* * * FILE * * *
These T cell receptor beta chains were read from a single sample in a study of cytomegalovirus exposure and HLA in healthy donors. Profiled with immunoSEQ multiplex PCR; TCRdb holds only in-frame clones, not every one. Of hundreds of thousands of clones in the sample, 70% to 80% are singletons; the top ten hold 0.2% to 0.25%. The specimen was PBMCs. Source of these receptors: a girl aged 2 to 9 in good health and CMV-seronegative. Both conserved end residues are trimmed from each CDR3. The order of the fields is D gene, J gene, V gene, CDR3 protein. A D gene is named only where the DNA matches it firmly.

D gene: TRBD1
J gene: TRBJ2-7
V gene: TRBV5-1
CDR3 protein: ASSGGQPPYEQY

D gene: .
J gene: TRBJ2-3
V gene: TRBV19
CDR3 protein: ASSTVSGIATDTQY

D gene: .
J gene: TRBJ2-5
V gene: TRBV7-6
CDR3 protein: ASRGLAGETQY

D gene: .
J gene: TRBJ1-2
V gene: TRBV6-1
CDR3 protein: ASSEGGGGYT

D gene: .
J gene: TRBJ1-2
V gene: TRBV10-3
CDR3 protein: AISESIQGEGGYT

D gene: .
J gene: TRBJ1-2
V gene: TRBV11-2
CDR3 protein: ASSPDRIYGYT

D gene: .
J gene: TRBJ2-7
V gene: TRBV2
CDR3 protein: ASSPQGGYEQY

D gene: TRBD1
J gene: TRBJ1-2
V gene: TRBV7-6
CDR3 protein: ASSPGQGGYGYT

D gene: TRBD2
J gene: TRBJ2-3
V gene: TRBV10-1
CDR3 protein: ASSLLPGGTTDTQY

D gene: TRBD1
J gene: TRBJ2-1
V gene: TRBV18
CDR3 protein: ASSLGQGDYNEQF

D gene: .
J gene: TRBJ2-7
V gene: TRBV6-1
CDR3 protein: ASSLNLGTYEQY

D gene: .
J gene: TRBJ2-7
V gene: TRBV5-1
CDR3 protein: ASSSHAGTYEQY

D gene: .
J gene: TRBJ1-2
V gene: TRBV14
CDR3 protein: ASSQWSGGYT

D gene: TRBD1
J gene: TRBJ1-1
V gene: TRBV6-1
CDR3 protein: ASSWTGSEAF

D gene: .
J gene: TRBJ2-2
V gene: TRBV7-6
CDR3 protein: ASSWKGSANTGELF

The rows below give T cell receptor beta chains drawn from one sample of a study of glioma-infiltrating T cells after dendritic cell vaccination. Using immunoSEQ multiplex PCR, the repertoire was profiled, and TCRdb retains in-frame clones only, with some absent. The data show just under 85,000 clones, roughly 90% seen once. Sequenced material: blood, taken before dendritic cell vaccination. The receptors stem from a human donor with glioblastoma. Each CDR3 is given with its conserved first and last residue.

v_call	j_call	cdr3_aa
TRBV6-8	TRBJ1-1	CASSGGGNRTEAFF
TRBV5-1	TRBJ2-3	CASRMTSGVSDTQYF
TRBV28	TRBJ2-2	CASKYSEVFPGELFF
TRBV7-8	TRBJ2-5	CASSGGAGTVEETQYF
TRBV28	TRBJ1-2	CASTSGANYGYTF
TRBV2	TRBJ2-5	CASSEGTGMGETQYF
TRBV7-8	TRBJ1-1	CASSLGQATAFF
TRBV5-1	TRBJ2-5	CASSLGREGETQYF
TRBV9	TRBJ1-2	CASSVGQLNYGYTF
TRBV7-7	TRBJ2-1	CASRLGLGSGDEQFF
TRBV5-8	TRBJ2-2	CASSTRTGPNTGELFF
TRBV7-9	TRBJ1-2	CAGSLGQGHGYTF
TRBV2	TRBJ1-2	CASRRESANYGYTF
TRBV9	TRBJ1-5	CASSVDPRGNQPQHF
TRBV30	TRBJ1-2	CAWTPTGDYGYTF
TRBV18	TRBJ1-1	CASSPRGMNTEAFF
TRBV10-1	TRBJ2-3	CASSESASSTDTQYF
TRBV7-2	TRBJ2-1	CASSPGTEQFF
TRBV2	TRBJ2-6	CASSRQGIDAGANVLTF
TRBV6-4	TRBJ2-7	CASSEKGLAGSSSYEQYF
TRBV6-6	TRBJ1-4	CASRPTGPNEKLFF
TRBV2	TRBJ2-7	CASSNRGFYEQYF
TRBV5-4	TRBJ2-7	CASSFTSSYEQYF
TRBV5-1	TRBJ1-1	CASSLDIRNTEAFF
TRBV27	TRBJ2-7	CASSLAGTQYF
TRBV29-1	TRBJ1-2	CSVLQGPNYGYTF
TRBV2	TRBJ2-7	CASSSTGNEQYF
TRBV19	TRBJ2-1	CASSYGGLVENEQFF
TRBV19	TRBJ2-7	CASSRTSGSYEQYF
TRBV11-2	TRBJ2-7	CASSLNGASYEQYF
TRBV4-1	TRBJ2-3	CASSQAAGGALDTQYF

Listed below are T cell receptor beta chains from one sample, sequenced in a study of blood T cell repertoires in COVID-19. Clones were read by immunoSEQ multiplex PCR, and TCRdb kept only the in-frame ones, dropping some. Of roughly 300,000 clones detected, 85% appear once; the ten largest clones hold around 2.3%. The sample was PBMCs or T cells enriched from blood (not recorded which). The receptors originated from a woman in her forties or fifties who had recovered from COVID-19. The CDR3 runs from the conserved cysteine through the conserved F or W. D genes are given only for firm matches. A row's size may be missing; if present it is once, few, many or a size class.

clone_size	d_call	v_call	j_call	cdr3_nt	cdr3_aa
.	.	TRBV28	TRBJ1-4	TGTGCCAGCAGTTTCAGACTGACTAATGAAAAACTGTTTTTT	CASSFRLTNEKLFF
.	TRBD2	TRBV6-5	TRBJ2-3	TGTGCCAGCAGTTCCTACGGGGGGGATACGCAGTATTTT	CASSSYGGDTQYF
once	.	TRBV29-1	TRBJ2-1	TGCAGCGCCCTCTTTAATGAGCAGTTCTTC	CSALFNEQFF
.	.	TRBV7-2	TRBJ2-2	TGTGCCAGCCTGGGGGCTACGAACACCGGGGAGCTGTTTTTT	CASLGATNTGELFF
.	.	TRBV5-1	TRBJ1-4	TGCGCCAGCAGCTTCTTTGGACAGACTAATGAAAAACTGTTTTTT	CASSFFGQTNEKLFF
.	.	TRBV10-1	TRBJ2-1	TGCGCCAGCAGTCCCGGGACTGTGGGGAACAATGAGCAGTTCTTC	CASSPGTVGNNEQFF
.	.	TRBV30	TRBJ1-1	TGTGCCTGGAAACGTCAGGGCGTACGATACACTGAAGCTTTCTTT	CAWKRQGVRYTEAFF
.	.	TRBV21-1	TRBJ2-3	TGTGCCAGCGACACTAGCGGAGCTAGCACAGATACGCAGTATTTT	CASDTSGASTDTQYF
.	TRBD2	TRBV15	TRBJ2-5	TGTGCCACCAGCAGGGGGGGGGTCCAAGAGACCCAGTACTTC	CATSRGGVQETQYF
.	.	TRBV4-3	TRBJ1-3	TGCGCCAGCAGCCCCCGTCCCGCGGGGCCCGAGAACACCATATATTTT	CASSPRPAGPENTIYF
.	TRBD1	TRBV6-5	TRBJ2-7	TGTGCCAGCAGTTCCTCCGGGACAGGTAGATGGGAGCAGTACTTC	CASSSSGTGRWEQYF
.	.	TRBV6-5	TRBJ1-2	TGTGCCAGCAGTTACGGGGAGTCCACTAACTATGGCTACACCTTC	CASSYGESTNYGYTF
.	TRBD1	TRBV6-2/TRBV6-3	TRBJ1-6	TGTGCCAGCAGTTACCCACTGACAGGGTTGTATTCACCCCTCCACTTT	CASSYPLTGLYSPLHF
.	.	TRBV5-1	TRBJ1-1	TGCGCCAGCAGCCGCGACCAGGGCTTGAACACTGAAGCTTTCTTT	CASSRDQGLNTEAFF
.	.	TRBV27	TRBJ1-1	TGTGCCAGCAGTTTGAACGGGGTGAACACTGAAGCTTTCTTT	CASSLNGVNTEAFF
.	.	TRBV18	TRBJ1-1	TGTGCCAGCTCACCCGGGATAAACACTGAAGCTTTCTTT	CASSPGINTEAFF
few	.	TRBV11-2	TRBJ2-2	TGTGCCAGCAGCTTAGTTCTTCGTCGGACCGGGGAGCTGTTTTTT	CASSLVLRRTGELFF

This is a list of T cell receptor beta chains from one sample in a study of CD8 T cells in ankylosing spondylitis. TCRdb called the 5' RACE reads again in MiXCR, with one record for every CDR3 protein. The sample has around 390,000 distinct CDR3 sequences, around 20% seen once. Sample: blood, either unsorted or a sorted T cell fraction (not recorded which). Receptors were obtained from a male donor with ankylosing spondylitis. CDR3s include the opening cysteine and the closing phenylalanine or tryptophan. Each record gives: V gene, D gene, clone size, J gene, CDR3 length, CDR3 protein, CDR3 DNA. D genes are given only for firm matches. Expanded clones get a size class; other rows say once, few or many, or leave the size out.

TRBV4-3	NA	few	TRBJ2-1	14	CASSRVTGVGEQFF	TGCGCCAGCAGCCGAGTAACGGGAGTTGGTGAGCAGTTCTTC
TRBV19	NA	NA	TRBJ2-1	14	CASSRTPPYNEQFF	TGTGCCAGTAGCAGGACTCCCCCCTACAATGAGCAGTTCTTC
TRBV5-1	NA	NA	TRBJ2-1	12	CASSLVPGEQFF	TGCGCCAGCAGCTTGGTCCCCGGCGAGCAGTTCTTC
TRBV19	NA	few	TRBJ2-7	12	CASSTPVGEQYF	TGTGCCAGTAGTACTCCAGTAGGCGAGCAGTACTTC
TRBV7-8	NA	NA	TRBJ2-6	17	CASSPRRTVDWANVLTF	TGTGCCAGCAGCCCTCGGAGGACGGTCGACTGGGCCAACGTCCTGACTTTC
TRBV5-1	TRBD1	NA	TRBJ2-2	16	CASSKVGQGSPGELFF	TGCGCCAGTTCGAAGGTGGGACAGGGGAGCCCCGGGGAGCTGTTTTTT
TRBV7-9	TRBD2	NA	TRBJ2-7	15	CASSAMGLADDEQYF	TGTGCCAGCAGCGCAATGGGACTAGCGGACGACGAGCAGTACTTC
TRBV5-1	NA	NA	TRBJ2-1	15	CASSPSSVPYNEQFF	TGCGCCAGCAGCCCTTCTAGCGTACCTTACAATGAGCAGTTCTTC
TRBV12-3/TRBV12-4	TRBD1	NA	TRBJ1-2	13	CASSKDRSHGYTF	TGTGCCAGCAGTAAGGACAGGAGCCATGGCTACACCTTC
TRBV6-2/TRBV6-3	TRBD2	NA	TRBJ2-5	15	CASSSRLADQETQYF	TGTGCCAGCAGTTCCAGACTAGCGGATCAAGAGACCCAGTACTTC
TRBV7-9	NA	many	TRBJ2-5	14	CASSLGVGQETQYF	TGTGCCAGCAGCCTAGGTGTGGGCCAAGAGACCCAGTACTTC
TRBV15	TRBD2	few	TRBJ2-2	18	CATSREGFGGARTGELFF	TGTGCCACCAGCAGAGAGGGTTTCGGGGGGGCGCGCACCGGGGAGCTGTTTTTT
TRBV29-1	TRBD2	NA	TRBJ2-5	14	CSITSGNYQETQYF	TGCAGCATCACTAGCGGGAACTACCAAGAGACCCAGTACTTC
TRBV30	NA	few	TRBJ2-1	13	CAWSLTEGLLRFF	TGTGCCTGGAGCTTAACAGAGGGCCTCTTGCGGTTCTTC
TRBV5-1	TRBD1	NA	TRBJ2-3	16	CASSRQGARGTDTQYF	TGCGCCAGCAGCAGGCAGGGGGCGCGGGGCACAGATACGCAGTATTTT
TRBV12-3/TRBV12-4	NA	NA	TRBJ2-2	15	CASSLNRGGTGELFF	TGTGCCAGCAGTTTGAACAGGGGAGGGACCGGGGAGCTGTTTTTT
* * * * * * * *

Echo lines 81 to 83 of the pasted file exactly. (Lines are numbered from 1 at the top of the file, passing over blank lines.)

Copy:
TRBV7-2	TRBJ2-1	CASSPGTEQFF
TRBV2	TRBJ2-6	CASSRQGIDAGANVLTF
TRBV6-4	TRBJ2-7	CASSEKGLAGSSSYEQYF